Company, by Rickie Lee Jones

I loved her music when it first came out, more than forty years ago. She was so obviously unlike anyone else on the music scene at the time. Jazzy, Bluesy, big-hearted, street-smart, and very cool. The Duchess of Coolesville, they called her. But her songs pointed beyond that cool, toward dark depths and pain, manic highs and shattering lows, and the ethos of a teen runaway. You wanted to be with her, learn her Jazzy, street-smart ways, protect her if you could, if she would let you. And she was friends with Tom Waits, the author of “Jersey Girl,” the deep, whiskey-yang, to her soulful, sultry, vagabond-yin.

So many great songs on that first album, and so much range. Between and within each song. The seemingly light, with “Chuck E.’s in Love,” and “Danny’s All-Star Joint,” to the break-your-heart vibes of “The Last Chance Texaco,” “On Saturday Afternoons in 1963,” and perhaps my favorite song on this album of wonders, “Company.”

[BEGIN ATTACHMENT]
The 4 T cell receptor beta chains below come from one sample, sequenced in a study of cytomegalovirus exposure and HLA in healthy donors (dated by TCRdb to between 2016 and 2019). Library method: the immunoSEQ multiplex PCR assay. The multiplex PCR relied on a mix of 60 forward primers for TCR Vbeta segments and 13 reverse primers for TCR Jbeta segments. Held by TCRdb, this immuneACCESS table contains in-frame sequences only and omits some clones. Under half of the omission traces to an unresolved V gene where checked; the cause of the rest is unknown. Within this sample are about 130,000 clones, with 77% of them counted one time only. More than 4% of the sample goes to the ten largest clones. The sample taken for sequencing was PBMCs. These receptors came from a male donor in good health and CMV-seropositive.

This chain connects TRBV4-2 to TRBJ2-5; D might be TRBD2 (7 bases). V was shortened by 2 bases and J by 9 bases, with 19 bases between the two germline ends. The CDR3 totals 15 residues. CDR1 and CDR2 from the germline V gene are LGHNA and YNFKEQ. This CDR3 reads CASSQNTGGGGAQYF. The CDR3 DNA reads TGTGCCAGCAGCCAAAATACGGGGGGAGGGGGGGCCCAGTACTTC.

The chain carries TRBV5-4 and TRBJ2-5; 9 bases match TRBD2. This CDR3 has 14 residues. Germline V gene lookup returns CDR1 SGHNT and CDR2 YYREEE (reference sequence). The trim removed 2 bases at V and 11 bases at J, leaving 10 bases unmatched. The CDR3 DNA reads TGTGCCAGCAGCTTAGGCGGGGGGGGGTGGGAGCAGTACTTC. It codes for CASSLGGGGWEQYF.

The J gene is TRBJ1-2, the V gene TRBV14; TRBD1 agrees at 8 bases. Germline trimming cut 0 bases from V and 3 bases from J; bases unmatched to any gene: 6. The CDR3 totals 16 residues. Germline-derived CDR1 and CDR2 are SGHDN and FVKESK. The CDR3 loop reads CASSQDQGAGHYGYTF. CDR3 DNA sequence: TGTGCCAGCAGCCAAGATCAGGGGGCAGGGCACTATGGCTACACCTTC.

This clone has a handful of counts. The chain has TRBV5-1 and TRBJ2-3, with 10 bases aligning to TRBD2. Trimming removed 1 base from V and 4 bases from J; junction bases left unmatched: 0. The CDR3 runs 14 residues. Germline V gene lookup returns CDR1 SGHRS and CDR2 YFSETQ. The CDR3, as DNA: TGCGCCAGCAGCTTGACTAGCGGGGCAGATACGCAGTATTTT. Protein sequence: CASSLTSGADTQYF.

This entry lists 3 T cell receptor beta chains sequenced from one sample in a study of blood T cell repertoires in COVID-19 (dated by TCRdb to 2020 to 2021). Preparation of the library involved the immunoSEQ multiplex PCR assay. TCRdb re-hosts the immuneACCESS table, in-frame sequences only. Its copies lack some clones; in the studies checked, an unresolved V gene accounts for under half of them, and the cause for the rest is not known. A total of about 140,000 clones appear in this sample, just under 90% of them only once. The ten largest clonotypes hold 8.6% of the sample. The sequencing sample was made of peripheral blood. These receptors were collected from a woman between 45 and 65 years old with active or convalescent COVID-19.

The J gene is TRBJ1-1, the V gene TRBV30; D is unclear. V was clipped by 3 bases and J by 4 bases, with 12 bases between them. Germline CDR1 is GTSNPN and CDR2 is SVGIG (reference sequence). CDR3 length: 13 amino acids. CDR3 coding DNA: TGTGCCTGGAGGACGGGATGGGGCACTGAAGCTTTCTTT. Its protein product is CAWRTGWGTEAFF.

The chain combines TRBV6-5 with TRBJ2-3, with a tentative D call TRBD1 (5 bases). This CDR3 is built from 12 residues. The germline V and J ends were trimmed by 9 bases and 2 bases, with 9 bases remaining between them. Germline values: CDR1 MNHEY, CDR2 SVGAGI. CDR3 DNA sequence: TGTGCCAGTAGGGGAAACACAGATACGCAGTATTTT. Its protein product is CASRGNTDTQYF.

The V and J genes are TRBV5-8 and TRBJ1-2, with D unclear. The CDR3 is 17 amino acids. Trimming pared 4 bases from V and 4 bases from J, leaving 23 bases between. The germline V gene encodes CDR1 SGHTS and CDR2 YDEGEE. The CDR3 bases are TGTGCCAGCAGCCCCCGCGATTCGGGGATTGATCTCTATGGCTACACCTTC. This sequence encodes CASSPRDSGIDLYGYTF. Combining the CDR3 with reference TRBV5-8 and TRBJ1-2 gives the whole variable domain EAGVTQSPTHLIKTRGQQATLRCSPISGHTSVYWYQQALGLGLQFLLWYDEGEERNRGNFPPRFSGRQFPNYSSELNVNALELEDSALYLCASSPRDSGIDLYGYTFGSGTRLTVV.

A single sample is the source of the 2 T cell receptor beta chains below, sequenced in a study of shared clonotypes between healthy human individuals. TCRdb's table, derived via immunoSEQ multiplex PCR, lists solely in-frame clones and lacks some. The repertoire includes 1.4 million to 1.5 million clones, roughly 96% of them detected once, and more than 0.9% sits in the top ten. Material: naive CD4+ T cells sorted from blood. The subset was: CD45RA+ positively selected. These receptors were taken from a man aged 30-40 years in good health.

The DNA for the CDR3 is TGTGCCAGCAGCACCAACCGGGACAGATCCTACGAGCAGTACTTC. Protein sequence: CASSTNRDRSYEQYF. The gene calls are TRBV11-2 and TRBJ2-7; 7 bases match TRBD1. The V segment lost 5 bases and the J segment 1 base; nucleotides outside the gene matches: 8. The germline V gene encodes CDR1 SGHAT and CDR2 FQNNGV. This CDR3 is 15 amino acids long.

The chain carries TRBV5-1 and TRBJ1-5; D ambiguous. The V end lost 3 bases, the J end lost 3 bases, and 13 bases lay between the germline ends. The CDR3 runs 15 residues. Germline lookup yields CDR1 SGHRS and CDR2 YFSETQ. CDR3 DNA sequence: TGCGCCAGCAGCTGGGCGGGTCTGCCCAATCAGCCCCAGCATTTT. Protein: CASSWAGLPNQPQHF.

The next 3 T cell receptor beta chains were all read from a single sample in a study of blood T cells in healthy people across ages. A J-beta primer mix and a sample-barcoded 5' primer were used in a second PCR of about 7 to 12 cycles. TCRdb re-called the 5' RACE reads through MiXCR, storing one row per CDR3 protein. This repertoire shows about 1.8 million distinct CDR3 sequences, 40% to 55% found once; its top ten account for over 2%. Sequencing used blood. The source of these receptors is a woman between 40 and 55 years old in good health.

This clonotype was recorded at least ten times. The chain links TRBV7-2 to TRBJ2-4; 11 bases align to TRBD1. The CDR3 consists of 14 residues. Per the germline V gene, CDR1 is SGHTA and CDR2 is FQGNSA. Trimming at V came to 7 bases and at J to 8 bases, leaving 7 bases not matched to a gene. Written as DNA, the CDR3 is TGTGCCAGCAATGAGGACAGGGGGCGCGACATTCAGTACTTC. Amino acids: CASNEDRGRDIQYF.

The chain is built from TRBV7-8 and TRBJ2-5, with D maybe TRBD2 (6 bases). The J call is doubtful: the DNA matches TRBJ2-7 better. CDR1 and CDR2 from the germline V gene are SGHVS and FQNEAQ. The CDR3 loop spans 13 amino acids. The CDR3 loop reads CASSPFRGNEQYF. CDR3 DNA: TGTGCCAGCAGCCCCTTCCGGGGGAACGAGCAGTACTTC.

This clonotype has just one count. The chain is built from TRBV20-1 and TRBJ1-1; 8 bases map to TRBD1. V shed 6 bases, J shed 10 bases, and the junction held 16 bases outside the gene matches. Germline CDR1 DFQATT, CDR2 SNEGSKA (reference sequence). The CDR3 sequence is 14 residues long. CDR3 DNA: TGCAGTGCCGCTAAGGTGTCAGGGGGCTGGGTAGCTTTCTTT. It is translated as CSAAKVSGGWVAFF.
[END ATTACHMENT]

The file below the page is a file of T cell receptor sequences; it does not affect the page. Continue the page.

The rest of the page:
Last year, Rickie Lee Jones published a memoir, Last Chance Texaco, which I hope to read soon. Given the life she’s led, the fame she achieved, and the lyrics of her songs over the years, I’m betting it’s an amazingly good read.

Company, by Rickie Lee Jones
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